Try James Martin's version of a luxury fish pie. Homemade pastry is well worth the effort, but you can use ready-made if you're short of time.
For the rough puff pastry, sift the flour onto a work surface and make a well in the middle. Add the butter and salt to the well and work them together with your fingertips of one hand, gradually drawing the flour into the centre with the other hand. When the cubes of butter have become small pieces and the dough is grainy, gradually add 125ml/4½fl oz ice-cold water and mix until well combined.
Roll the pastry into a ball, wrap in cling film and chill in the fridge for 20 minutes.
Flour the work surface and roll out the pastry into a 40cm x 20cm/15in x 7½in rectangle.
Fold one third of the dough to the centre, then fold the other third on top. Push the edges of the pastry with the rolling pin to seal.
Rotate the pastry a quarter turn. Roll the pastry out again 40cm x 20cm/15in x 7½in rectangle and fold in the same way as above. Chill in the fridge for 30 minutes.
Repeat the rolling and folding process two more times to give four rolls and folds in total. Wrap the pastry in clingfilm and chill in the fridge for at least 30 minutes.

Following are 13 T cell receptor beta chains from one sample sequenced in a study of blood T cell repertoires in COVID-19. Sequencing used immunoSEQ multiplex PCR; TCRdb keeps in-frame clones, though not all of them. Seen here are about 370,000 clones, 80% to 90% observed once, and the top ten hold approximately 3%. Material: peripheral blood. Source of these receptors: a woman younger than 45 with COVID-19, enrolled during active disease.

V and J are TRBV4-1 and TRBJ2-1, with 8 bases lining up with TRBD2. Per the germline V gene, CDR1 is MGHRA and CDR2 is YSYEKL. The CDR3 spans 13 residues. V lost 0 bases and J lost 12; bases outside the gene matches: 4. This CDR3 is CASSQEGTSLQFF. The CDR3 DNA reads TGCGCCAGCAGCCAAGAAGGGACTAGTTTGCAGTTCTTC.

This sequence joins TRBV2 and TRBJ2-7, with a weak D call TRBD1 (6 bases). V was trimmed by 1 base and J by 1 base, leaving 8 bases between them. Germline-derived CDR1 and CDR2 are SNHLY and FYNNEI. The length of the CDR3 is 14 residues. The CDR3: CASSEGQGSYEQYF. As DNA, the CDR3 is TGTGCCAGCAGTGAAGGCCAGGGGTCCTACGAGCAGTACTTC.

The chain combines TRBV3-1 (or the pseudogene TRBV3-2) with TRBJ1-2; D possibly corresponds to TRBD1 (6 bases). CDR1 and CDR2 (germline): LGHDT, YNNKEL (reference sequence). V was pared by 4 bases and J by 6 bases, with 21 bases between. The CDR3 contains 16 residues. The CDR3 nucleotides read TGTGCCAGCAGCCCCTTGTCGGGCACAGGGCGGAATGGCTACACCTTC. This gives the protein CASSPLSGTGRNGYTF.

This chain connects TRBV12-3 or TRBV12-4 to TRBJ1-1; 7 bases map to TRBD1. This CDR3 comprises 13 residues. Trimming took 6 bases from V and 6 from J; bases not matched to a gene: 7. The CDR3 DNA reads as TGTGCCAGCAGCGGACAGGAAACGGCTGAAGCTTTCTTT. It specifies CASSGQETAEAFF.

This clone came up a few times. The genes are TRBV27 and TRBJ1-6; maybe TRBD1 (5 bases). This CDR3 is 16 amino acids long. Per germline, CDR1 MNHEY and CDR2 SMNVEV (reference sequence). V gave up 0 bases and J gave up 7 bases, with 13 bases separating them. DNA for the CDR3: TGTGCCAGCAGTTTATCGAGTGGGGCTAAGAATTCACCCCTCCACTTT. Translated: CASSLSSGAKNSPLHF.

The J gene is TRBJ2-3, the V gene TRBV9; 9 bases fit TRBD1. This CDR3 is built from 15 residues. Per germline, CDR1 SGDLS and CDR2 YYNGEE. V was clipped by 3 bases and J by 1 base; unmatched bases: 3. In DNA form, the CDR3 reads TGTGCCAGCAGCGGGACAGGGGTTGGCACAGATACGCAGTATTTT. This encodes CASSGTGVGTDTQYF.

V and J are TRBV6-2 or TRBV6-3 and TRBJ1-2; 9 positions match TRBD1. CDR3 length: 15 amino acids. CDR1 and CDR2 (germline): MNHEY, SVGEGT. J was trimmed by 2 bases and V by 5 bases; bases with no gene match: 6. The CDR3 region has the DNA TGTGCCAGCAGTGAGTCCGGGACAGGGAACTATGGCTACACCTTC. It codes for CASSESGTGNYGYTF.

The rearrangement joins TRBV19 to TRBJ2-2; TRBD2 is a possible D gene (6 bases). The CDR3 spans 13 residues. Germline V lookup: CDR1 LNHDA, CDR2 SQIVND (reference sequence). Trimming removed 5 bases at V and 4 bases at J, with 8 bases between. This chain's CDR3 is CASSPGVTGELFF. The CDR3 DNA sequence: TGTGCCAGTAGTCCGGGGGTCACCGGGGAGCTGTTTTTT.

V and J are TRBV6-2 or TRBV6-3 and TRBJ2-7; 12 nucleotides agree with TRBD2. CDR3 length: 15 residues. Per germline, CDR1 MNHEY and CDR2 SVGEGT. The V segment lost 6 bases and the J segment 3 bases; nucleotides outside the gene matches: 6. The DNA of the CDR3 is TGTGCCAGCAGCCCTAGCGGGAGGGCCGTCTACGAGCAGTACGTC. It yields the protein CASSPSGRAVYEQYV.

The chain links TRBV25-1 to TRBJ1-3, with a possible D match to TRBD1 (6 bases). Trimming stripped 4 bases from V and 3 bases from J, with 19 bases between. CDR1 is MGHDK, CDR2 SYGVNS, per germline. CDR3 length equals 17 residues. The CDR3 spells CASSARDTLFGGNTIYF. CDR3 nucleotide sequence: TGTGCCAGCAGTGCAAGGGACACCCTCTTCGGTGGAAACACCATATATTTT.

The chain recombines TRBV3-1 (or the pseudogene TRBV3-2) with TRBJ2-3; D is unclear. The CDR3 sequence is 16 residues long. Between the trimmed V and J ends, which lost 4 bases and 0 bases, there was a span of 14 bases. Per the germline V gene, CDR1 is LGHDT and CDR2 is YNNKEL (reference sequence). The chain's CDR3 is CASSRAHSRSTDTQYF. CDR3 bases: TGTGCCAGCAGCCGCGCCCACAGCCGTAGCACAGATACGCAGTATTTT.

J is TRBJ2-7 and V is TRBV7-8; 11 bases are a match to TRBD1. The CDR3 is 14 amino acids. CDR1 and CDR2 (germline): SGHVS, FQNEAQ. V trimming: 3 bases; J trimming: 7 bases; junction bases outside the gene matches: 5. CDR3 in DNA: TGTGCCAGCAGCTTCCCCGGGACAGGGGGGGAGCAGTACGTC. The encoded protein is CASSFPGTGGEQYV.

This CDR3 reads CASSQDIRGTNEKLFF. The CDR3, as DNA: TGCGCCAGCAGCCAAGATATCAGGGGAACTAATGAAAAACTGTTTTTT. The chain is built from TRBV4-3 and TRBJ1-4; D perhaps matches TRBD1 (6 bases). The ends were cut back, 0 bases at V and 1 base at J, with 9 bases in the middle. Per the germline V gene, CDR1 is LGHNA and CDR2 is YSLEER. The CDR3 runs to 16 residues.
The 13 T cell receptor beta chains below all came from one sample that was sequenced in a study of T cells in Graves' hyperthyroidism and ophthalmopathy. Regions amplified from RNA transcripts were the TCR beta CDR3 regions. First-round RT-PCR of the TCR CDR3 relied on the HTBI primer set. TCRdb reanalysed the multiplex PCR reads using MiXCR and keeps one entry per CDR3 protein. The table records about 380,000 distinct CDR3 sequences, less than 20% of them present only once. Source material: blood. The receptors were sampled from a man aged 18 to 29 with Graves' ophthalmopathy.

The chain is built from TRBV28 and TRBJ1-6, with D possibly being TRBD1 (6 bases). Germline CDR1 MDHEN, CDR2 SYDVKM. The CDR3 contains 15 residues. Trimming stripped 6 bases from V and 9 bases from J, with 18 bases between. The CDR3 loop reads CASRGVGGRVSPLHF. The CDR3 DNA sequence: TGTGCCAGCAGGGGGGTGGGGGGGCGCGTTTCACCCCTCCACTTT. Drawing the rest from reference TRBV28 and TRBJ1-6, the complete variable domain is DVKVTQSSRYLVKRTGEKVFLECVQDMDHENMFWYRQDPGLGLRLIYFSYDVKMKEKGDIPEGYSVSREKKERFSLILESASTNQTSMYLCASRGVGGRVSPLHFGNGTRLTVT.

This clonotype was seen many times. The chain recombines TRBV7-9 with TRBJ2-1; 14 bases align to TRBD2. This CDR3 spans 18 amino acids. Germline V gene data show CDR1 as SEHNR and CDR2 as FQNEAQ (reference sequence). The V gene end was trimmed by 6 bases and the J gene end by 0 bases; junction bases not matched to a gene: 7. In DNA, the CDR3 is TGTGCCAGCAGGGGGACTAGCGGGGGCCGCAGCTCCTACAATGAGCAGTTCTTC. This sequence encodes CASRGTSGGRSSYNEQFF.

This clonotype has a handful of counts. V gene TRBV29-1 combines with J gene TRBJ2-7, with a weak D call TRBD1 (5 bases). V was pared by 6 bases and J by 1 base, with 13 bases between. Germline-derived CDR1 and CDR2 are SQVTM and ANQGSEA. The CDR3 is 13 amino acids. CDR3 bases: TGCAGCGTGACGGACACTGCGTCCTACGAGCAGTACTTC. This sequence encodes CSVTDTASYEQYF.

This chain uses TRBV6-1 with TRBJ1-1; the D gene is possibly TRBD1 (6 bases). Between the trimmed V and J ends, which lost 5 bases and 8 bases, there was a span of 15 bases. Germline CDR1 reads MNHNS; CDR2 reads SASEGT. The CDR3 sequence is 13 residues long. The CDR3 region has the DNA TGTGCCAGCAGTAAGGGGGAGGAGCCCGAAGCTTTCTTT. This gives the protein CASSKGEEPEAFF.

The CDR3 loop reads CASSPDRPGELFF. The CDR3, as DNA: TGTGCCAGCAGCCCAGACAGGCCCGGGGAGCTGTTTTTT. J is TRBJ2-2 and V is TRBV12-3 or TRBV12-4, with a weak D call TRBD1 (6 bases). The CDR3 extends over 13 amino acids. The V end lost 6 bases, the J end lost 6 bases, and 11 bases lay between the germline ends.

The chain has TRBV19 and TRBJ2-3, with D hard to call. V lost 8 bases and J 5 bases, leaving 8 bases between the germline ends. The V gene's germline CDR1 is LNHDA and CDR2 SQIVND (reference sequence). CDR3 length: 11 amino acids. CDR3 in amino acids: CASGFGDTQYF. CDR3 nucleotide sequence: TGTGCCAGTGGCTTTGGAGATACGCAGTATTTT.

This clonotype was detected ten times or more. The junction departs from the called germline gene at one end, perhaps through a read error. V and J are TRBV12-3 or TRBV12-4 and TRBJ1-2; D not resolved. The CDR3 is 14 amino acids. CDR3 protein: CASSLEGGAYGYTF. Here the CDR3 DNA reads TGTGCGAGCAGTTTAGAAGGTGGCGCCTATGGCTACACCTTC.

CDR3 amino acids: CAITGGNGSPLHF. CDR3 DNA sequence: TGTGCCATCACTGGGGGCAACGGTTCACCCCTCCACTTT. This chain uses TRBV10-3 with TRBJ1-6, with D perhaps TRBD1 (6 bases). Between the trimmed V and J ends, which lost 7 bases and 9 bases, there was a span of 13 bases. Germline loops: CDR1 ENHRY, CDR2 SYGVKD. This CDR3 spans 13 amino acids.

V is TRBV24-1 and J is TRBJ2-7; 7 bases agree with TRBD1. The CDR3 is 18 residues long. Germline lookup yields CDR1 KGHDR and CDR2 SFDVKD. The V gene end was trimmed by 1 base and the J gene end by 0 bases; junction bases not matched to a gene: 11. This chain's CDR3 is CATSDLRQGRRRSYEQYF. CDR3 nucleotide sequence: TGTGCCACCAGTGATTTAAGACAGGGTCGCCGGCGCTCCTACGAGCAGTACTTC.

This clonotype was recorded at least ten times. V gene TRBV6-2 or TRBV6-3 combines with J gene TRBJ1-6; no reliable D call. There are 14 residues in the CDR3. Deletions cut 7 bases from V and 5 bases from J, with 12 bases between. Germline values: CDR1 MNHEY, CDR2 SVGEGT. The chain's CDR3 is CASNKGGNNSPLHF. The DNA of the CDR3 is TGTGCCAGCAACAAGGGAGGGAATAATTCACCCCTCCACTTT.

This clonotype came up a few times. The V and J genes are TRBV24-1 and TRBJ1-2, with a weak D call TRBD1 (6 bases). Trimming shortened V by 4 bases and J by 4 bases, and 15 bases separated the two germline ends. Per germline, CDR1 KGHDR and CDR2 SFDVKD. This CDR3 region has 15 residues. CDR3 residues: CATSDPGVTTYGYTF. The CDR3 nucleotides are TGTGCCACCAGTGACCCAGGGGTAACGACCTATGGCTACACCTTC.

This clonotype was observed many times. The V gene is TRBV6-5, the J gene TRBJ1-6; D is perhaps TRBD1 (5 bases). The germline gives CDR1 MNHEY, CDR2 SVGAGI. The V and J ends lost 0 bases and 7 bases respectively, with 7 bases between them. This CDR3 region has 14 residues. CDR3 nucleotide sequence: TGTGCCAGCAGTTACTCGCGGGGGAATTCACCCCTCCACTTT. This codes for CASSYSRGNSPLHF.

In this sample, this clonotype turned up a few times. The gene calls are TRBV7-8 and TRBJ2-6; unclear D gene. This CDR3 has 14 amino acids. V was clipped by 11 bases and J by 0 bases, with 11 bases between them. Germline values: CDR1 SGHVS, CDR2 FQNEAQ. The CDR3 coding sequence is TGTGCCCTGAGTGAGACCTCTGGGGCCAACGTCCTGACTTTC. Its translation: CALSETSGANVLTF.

For the pie, preheat the oven to 200C/400F/Gas 6.
Heat a large lidded frying pan until hot, add the butter, leeks, shallots and garlic and sweat for 2-3 minutes, or until softened.
Add the whelks, clams and white wine, cover and cook for 2-3 minutes, or until all the shells have opened (discard any whelks or clams that do not open).
Remove the shellfish with a slotted spoon, remove the meat and set the meat aside.
Add the cream, bring to a simmer and cook until just thickened.
Return the clams and whelk meat to the pan, then add the smoked eel and heat through.
Season with salt and freshly ground black pepper, then add the chives and remove the pan from the heat.
Spoon the mixture into four individual pie dishes and brush the edges with the beaten egg.
Roll the pastry to a 5mm/¼in thickness and cut out four circles large enough to cover the pie dishes. Press the pastry on top of the filling and crimp around the edges to seal in the mixture.
Brush the pastry with the remaining beaten egg and pierce holes in the top to let the steam escape.
Put the pies into the oven on a baking sheet for 15-20 minutes, or until the pastry has risen and is crispy and golden-brown.
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Featuring recipes by Richard Bertinet and Jonray and Peter Sanchez-Iglesias.